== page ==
As mentioned previously, we at Karst Organics are focused on working direct with the coffee farmers here in Timor-Leste, to help to support and aid their growth and development in being able to establish their own self-sufficient and sustainable coffee farms.

A second coffee entrepreneur friend of ours whom we would like to introduce, is Mariano da Costa Alves, or better known to his friends as Ameta – probably Timor-Leste’s most stylish coffee farmer!

Ameta is from Atsabe, a sub-district in the district of Ermera. (Please see our previous blog post to read more about Atsabe) Being in his mid-twenties, he is another great example of the impressive new generation of young Timorese entrepreneurs working hard to carve out a better future for themselves.

Ameta, as with a large majority of the Timorese population, hasn’t had an easy time of things. When he was just 10 years old, his mother sadly passed away and in 2006 his father was incarcerated for a period of 7 years, during the 2006 East Timorese Crisis. At this time, Ameta and his younger brother were unfortunately left without any parents to take care of them. Fortunately, family connections are very important in Timor-Leste, where distant relatives will always be willing to offer help, no matter what. So, at the time of his fathers’ incarceration, Ameta’s uncle encouraged him to continue with his studies and promised that he would help to look after him and his younger brother.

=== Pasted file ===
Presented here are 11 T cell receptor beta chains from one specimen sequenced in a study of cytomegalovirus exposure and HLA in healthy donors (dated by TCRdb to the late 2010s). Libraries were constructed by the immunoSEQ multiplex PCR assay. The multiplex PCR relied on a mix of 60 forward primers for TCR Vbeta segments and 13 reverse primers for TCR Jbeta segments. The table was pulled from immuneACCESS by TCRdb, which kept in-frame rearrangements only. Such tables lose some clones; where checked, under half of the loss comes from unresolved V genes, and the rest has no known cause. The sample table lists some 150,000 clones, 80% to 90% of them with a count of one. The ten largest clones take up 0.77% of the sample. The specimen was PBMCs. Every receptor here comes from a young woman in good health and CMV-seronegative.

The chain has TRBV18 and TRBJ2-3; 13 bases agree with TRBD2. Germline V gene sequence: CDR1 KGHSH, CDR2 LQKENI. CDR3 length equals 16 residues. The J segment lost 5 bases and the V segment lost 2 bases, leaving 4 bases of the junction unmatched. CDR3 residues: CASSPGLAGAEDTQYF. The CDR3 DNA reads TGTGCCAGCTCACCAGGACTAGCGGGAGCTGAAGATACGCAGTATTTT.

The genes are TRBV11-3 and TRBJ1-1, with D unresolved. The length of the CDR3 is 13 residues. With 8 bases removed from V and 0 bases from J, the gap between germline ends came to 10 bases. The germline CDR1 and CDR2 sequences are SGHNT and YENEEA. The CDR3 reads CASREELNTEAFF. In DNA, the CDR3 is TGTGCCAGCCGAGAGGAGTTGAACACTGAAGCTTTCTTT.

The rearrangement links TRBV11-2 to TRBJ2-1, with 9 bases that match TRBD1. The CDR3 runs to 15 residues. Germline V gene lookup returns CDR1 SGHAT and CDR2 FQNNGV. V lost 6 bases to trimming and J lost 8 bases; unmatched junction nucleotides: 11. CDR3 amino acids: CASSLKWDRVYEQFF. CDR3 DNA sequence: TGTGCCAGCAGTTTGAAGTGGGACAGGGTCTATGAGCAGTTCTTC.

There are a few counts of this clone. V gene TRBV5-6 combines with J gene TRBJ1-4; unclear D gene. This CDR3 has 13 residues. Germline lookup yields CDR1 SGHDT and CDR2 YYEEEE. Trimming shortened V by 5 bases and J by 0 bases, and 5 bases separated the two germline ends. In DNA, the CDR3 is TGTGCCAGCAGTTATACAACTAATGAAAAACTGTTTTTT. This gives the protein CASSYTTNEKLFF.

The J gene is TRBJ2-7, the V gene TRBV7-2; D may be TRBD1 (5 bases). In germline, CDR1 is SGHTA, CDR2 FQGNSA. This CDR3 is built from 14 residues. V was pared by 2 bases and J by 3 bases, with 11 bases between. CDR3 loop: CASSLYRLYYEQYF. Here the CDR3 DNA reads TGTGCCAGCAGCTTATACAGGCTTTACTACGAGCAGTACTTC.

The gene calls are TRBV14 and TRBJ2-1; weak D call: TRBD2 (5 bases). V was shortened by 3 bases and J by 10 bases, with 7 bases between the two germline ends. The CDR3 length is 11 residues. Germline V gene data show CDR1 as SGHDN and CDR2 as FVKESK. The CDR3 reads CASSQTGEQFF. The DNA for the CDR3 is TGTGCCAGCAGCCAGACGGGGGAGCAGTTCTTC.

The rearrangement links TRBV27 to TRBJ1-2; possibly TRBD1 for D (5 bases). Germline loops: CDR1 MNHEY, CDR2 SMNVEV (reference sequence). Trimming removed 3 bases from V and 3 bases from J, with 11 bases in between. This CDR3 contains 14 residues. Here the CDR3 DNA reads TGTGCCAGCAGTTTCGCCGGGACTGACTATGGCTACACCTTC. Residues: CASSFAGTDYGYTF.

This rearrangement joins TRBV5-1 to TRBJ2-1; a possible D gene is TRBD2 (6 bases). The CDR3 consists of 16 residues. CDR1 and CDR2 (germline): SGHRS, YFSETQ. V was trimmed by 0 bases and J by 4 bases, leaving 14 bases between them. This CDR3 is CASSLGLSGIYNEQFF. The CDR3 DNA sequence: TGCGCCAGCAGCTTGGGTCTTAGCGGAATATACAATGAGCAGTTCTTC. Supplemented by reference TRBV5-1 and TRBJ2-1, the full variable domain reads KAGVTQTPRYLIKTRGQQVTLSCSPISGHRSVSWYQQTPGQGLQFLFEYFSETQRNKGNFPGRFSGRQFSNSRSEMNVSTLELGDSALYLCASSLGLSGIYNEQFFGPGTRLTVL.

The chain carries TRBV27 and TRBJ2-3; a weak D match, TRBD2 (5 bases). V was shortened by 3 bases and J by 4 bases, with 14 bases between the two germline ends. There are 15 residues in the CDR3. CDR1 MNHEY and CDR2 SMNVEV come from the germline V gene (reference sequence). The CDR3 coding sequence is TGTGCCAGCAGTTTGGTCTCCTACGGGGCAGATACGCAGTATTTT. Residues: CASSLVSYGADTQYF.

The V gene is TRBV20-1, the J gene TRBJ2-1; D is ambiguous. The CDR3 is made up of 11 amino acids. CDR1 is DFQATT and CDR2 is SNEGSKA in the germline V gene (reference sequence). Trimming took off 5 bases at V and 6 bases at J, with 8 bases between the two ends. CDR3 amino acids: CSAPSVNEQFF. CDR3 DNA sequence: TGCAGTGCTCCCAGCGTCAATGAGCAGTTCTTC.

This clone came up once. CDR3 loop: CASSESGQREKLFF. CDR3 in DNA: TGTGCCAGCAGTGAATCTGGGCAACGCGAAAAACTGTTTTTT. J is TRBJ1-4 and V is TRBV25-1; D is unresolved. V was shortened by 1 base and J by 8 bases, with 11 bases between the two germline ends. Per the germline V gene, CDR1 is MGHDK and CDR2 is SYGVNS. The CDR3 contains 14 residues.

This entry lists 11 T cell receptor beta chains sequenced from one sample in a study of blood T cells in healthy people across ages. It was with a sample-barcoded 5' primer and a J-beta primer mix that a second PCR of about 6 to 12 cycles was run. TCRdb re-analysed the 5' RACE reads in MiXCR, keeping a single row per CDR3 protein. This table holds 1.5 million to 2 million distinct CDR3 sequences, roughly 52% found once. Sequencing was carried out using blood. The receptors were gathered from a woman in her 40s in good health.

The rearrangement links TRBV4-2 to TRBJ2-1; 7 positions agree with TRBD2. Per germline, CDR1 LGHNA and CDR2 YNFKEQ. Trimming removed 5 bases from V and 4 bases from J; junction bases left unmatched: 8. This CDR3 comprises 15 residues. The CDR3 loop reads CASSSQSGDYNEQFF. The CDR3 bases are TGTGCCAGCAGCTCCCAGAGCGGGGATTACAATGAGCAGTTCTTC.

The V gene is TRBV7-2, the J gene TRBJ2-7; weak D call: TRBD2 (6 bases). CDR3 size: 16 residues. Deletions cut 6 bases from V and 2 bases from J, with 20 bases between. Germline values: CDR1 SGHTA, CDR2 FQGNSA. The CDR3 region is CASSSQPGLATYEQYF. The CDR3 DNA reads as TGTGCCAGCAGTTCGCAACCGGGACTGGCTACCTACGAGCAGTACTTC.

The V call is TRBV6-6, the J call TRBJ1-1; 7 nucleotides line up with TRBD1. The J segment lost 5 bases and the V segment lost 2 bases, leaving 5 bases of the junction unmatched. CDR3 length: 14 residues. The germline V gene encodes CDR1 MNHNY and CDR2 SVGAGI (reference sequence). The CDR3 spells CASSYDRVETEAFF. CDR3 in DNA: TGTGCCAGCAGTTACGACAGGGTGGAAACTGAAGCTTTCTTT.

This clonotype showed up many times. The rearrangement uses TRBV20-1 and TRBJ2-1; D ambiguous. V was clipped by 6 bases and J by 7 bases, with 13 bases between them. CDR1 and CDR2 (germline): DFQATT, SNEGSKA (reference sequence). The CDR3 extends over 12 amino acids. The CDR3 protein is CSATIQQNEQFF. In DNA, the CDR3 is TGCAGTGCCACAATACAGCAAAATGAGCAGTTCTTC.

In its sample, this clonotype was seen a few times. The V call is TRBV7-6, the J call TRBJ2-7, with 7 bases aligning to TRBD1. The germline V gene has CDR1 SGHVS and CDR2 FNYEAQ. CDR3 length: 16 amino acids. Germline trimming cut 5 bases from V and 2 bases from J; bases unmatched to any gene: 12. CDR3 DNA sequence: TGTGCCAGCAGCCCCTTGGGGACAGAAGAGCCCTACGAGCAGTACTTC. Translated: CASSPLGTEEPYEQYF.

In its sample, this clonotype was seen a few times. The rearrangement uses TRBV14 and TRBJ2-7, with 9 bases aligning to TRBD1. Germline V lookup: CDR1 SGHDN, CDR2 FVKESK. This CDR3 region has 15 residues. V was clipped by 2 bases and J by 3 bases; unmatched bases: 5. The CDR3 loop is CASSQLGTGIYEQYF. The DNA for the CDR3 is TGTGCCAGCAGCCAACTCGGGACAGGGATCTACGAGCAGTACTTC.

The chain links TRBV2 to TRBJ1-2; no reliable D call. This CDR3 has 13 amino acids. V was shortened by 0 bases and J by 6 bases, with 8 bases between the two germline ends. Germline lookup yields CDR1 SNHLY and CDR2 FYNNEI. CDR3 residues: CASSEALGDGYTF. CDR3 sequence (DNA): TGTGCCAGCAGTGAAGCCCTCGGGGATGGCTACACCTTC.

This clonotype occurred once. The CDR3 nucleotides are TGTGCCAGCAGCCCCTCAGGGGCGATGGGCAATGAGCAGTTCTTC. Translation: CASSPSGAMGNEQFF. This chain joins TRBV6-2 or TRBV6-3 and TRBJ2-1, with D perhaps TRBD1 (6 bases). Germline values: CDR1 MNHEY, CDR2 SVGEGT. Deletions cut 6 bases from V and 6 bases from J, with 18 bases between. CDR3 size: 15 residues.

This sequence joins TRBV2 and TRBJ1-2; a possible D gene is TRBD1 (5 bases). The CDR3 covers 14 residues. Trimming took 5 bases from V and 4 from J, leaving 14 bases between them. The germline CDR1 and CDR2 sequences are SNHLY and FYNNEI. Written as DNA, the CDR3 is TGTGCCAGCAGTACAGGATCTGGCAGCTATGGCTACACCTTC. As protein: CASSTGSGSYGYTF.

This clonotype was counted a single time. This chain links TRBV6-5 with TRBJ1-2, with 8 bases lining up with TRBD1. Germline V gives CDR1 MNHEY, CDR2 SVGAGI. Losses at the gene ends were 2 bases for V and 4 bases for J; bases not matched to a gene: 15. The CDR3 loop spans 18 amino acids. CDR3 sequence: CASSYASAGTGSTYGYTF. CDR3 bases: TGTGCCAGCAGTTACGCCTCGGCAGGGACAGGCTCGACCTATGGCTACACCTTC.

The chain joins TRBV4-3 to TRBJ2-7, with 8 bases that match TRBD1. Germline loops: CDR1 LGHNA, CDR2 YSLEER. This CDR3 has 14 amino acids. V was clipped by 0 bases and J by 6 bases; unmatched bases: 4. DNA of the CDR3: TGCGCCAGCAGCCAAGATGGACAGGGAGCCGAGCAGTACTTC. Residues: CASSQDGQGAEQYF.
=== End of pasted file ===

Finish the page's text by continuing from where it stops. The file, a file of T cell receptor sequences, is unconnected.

In 2008, Ameta had to move to Dili in order to continue on to high school. Initially staying with family, this didn’t work out and so he went about finding his own place to live. It was at this time that he started living by the side of the river which runs through Dili, sheltering underneath a sheet of tarpaulin, together with other people who lived there, sifting sand throughout the day. As he was committed to his studies, he spent the day at school and sifted sand at night. This routine continued for 2 years, during which Ameta felt stuck and found it difficult to see how he was going to be able to free himself from this life, giving him the strength and motivation to push himself to strive for something better.

Motivated to achieve as much as possible, he attended courses at SOLS (Science of Life) in Dili after completing high school, gaining basic English language and social empowerment training skills.

It was during this time that a local NGO – Peacewinds Japan began recruiting local Timorese people to become baristas in their cafe – Café Letefoho. Being from Atsabe, Ameta already had coffee in his veins, as this was a known coffee producing region and his family already owned land which grew coffee. With this in mind, he thought that it would be a good opportunity to develop his knowledge and learn more about the processes of producing coffee.